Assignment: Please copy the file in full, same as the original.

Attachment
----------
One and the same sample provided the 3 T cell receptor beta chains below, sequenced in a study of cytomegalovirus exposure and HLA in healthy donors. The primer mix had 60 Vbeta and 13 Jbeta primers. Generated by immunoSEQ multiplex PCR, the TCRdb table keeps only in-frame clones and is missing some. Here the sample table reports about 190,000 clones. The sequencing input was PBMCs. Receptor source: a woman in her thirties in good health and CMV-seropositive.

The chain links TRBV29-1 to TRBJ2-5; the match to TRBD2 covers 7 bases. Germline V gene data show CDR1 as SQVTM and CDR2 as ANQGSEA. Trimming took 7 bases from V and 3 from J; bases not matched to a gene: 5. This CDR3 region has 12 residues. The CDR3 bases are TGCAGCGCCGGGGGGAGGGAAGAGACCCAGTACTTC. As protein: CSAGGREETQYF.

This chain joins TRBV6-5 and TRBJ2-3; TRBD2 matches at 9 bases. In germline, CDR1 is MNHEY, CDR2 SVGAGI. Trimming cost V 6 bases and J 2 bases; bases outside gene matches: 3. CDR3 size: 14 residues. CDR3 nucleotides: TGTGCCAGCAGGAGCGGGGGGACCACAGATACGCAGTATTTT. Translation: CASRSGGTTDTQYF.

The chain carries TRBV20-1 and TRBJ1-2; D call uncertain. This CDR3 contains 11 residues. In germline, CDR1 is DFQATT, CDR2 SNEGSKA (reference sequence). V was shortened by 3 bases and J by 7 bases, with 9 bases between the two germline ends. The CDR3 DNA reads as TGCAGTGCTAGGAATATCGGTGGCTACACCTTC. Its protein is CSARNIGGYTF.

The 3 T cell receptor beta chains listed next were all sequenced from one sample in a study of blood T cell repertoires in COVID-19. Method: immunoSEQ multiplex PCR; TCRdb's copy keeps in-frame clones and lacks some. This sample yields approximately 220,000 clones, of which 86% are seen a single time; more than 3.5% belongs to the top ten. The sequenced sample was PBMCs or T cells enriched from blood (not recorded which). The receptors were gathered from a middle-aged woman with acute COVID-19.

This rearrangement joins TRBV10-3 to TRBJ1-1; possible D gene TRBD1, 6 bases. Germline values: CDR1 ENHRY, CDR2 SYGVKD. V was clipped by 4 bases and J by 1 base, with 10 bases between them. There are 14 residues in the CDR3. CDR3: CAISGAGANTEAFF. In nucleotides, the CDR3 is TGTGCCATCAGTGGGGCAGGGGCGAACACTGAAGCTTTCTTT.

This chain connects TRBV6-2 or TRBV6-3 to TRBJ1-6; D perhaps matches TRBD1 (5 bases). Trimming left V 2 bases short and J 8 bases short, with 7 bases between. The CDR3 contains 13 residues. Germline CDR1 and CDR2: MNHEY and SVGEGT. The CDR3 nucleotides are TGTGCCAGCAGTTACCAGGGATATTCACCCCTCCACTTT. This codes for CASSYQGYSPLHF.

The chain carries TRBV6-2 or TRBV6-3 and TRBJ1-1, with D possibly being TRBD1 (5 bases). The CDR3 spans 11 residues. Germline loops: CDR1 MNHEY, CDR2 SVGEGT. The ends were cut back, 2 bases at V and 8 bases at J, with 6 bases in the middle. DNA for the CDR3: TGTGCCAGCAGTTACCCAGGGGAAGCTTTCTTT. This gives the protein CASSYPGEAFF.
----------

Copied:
One and the same sample provided the 3 T cell receptor beta chains below, sequenced in a study of cytomegalovirus exposure and HLA in healthy donors. The primer mix had 60 Vbeta and 13 Jbeta primers. Generated by immunoSEQ multiplex PCR, the TCRdb table keeps only in-frame clones and is missing some. Here the sample table reports about 190,000 clones. The sequencing input was PBMCs. Receptor source: a woman in her thirties in good health and CMV-seropositive.

The chain links TRBV29-1 to TRBJ2-5; the match to TRBD2 covers 7 bases. Germline V gene data show CDR1 as SQVTM and CDR2 as ANQGSEA. Trimming took 7 bases from V and 3 from J; bases not matched to a gene: 5. This CDR3 region has 12 residues. The CDR3 bases are TGCAGCGCCGGGGGGAGGGAAGAGACCCAGTACTTC. As protein: CSAGGREETQYF.

This chain joins TRBV6-5 and TRBJ2-3; TRBD2 matches at 9 bases. In germline, CDR1 is MNHEY, CDR2 SVGAGI. Trimming cost V 6 bases and J 2 bases; bases outside gene matches: 3. CDR3 size: 14 residues. CDR3 nucleotides: TGTGCCAGCAGGAGCGGGGGGACCACAGATACGCAGTATTTT. Translation: CASRSGGTTDTQYF.

The chain carries TRBV20-1 and TRBJ1-2; D call uncertain. This CDR3 contains 11 residues. In germline, CDR1 is DFQATT, CDR2 SNEGSKA (reference sequence). V was shortened by 3 bases and J by 7 bases, with 9 bases between the two germline ends. The CDR3 DNA reads as TGCAGTGCTAGGAATATCGGTGGCTACACCTTC. Its protein is CSARNIGGYTF.

The 3 T cell receptor beta chains listed next were all sequenced from one sample in a study of blood T cell repertoires in COVID-19. Method: immunoSEQ multiplex PCR; TCRdb's copy keeps in-frame clones and lacks some. This sample yields approximately 220,000 clones, of which 86% are seen a single time; more than 3.5% belongs to the top ten. The sequenced sample was PBMCs or T cells enriched from blood (not recorded which). The receptors were gathered from a middle-aged woman with acute COVID-19.

This rearrangement joins TRBV10-3 to TRBJ1-1; possible D gene TRBD1, 6 bases. Germline values: CDR1 ENHRY, CDR2 SYGVKD. V was clipped by 4 bases and J by 1 base, with 10 bases between them. There are 14 residues in the CDR3. CDR3: CAISGAGANTEAFF. In nucleotides, the CDR3 is TGTGCCATCAGTGGGGCAGGGGCGAACACTGAAGCTTTCTTT.

This chain connects TRBV6-2 or TRBV6-3 to TRBJ1-6; D perhaps matches TRBD1 (5 bases). Trimming left V 2 bases short and J 8 bases short, with 7 bases between. The CDR3 contains 13 residues. Germline CDR1 and CDR2: MNHEY and SVGEGT. The CDR3 nucleotides are TGTGCCAGCAGTTACCAGGGATATTCACCCCTCCACTTT. This codes for CASSYQGYSPLHF.

The chain carries TRBV6-2 or TRBV6-3 and TRBJ1-1, with D possibly being TRBD1 (5 bases). The CDR3 spans 11 residues. Germline loops: CDR1 MNHEY, CDR2 SVGEGT. The ends were cut back, 2 bases at V and 8 bases at J, with 6 bases in the middle. DNA for the CDR3: TGTGCCAGCAGTTACCCAGGGGAAGCTTTCTTT. This gives the protein CASSYPGEAFF.